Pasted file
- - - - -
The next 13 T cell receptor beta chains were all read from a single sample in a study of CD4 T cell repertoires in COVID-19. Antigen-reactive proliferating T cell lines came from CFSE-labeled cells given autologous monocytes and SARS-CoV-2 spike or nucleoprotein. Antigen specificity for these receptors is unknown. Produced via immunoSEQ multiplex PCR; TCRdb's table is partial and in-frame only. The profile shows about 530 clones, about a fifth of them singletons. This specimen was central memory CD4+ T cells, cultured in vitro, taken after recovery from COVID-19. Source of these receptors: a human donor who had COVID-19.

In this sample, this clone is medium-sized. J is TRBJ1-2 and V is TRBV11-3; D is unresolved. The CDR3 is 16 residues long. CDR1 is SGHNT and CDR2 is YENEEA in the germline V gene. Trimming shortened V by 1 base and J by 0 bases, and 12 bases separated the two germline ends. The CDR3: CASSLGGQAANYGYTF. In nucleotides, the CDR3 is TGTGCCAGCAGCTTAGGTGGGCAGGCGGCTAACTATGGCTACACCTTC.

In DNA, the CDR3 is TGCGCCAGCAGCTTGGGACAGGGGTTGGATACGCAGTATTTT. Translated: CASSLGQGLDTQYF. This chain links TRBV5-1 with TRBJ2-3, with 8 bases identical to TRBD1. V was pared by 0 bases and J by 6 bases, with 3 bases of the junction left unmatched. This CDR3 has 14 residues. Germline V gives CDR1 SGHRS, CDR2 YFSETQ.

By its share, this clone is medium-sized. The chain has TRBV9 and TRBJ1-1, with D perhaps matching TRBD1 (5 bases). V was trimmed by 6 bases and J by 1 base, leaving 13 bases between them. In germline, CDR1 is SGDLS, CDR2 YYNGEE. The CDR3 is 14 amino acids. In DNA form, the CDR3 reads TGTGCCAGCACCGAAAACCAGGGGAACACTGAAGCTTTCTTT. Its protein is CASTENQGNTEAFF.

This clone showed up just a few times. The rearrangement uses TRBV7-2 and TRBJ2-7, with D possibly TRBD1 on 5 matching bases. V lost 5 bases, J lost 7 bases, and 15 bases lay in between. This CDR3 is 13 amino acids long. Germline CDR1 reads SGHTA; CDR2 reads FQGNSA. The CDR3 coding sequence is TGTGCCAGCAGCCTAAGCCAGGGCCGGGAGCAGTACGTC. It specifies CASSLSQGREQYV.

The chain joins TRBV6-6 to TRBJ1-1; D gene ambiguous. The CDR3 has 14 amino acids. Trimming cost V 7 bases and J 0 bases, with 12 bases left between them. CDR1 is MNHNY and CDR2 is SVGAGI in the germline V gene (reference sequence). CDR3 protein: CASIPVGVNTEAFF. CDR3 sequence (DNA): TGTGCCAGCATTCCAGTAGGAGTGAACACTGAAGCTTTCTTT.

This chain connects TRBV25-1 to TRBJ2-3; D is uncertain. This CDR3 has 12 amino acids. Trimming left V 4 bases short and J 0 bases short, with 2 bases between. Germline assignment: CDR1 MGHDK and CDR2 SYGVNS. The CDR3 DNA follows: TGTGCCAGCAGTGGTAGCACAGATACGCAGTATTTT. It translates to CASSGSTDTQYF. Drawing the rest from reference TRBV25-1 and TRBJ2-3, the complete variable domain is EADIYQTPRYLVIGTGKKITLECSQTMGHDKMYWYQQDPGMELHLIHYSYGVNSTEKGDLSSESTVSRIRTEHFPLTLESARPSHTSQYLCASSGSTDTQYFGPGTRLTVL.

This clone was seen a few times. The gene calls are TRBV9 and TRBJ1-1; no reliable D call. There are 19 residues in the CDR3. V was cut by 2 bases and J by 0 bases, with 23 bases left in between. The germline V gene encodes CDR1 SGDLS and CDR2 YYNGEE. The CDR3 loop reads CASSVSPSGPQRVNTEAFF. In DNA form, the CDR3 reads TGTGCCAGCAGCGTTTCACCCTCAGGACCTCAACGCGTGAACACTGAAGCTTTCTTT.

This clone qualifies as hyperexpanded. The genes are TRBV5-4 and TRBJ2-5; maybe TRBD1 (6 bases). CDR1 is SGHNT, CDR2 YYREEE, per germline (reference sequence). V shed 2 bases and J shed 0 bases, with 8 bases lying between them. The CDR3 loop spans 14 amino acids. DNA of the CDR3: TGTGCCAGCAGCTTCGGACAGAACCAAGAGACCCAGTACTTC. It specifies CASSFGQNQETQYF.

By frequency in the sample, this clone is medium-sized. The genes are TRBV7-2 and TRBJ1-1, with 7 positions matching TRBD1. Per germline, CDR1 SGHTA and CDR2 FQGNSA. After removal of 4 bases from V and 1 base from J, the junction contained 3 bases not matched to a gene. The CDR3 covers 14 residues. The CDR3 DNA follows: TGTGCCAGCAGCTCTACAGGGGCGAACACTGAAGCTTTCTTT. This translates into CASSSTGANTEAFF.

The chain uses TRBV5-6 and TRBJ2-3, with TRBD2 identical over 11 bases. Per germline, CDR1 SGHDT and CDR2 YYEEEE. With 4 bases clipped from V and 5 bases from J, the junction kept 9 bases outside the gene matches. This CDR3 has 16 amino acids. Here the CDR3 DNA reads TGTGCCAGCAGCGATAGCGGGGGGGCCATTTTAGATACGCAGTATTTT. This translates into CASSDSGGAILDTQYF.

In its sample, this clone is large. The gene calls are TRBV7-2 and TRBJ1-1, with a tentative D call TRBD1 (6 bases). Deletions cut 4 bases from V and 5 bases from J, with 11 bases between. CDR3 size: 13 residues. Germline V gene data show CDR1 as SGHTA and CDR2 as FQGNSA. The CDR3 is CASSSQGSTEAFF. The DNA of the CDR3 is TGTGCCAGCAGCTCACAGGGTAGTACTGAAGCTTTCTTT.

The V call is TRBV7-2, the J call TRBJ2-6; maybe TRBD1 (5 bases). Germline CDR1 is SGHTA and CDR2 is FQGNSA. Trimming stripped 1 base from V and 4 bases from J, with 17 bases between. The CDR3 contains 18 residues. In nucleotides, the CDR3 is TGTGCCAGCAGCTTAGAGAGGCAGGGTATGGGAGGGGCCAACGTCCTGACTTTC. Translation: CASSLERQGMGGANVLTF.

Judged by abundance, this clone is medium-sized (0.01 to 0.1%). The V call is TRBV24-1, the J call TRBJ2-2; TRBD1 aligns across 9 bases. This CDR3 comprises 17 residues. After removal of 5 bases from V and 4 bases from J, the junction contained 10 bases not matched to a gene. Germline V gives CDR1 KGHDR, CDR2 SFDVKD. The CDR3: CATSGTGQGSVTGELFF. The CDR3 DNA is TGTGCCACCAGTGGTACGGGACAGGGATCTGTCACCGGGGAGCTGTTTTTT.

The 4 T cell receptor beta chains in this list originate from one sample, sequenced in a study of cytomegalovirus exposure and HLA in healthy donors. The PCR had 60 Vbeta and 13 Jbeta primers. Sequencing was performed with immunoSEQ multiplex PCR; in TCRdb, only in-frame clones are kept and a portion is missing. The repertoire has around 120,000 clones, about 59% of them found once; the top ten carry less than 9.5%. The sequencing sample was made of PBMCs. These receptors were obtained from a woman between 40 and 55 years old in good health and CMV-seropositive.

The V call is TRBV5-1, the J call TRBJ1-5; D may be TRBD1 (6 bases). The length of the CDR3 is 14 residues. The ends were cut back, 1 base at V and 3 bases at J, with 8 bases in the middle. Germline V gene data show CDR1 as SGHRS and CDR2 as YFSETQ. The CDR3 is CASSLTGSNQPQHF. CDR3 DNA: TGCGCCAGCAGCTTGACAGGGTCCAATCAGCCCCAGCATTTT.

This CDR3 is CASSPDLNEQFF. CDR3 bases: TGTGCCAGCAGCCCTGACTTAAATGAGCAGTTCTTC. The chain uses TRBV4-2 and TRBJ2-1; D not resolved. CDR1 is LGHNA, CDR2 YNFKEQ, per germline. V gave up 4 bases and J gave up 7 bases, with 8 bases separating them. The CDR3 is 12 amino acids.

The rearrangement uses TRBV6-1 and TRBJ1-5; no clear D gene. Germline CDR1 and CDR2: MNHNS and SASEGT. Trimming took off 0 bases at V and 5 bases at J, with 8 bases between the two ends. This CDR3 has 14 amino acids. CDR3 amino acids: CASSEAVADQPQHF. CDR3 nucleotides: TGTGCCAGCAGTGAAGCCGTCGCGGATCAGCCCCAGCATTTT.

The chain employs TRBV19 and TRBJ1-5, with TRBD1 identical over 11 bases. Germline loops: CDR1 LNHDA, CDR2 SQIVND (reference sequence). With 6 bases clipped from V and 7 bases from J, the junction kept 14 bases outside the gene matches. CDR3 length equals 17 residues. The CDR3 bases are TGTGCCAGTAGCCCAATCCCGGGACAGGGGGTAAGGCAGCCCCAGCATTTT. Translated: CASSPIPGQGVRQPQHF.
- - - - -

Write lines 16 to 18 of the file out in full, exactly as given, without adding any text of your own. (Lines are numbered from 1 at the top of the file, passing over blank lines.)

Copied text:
The V call is TRBV5-1, the J call TRBJ1-5; D may be TRBD1 (6 bases). The length of the CDR3 is 14 residues. The ends were cut back, 1 base at V and 3 bases at J, with 8 bases in the middle. Germline V gene data show CDR1 as SGHRS and CDR2 as YFSETQ. The CDR3 is CASSLTGSNQPQHF. CDR3 DNA: TGCGCCAGCAGCTTGACAGGGTCCAATCAGCCCCAGCATTTT.

This CDR3 is CASSPDLNEQFF. CDR3 bases: TGTGCCAGCAGCCCTGACTTAAATGAGCAGTTCTTC. The chain uses TRBV4-2 and TRBJ2-1; D not resolved. CDR1 is LGHNA, CDR2 YNFKEQ, per germline. V gave up 4 bases and J gave up 7 bases, with 8 bases separating them. The CDR3 is 12 amino acids.

The rearrangement uses TRBV6-1 and TRBJ1-5; no clear D gene. Germline CDR1 and CDR2: MNHNS and SASEGT. Trimming took off 0 bases at V and 5 bases at J, with 8 bases between the two ends. This CDR3 has 14 amino acids. CDR3 amino acids: CASSEAVADQPQHF. CDR3 nucleotides: TGTGCCAGCAGTGAAGCCGTCGCGGATCAGCCCCAGCATTTT.